Nimmagadda SR, Agrawal N, Worrall-Davies A, Markova I, Rickards H. Determinants of irritability in Huntington's disease.
Objectives: Irritability is a common and disabling problem associated with Huntington's disease (HD). However, the underlying causes of such irritability remain unclear. This study investigates the association of irritability in HD with possible aetiological factors including dysexecutive syndrome, depression, anxiety (state and trait) and movement disorder.
Methods: Thirty patients with genetically confirmed HD and their carers were recruited from a regional HD neuropsychiatry service. Patients completed two self-reported questionnaires (Irritability, Anxiety and Depression Scale and State Trait Anxiety Inventory). Their carers filled in the Burns Irritability Scale. Patients were also administered the Behavioural Assessment of Dysexecutive Syndrome (BADS), Montgomery and Asberg Depression Rating Scale (MADRS) and the Motor component of the Unified Huntington's Disease Rating Scale (UHDRS).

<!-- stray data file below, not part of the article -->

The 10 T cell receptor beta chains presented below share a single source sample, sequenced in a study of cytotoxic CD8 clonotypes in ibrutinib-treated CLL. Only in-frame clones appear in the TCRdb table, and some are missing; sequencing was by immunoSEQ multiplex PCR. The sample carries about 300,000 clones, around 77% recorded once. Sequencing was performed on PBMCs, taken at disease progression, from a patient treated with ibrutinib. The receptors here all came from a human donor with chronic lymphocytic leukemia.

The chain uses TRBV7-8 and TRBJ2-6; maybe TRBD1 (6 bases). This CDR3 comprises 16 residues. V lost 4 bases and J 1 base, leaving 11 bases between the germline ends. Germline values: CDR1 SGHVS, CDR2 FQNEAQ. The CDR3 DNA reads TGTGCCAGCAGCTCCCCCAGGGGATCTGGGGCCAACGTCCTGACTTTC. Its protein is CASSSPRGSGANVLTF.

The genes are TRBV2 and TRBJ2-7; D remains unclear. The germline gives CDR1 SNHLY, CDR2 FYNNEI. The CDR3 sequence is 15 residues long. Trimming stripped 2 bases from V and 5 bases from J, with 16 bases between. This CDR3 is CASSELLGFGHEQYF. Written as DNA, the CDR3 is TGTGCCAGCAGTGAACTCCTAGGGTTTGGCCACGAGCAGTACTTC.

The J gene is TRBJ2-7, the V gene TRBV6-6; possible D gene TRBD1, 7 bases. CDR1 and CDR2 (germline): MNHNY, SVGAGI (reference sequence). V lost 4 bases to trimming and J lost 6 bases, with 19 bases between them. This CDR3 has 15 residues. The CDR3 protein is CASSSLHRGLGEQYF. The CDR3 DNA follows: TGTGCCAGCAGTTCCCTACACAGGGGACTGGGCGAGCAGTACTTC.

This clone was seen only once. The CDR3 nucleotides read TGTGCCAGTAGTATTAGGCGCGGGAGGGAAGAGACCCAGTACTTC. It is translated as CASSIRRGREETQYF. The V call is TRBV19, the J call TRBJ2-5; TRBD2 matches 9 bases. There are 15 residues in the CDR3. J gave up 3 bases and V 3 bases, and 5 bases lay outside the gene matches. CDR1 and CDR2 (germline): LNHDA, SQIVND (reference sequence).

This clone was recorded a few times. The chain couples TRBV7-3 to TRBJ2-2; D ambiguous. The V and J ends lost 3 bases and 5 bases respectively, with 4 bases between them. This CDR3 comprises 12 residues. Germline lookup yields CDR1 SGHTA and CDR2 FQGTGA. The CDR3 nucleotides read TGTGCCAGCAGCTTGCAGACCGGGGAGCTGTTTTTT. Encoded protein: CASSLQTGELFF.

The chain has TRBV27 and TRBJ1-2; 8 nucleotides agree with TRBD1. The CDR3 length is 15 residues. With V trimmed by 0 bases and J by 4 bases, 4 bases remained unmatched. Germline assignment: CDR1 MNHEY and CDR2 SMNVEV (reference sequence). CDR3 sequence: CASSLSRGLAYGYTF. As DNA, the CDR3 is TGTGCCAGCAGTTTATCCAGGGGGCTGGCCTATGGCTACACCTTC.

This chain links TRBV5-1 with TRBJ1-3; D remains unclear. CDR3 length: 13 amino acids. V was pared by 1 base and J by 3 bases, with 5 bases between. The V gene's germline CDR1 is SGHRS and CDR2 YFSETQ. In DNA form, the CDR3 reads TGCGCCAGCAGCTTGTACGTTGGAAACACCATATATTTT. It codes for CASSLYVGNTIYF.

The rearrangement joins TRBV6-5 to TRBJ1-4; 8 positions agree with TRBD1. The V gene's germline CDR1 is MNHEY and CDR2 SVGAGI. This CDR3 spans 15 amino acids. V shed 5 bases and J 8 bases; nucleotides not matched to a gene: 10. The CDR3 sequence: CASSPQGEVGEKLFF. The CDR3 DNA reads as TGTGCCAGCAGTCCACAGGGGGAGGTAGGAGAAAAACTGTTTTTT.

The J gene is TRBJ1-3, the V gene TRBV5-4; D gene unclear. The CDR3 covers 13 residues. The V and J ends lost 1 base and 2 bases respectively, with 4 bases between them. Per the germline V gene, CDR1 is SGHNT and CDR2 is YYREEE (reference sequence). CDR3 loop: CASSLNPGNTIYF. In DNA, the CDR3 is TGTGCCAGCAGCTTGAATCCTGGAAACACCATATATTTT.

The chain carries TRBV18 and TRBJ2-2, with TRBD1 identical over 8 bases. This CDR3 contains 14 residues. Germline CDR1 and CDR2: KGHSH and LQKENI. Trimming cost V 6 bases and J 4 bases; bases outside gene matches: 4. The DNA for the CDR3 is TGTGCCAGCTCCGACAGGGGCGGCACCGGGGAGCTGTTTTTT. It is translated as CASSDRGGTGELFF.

Results: Both self-rated and carer-rated irritability scales showed significant positive correlation with trait anxiety. The self-rated irritability scales also showed significant positive correlation with state anxiety and depression. No association was observed between irritability and dysexecutive syndrome or motor impairment.
Conclusions: Trait anxiety might serve as a predictor for irritability in HD. Irritability is unrelated to motor or cognitive features of HD indicating that it is an independent neuropsychiatric manifestation of HD.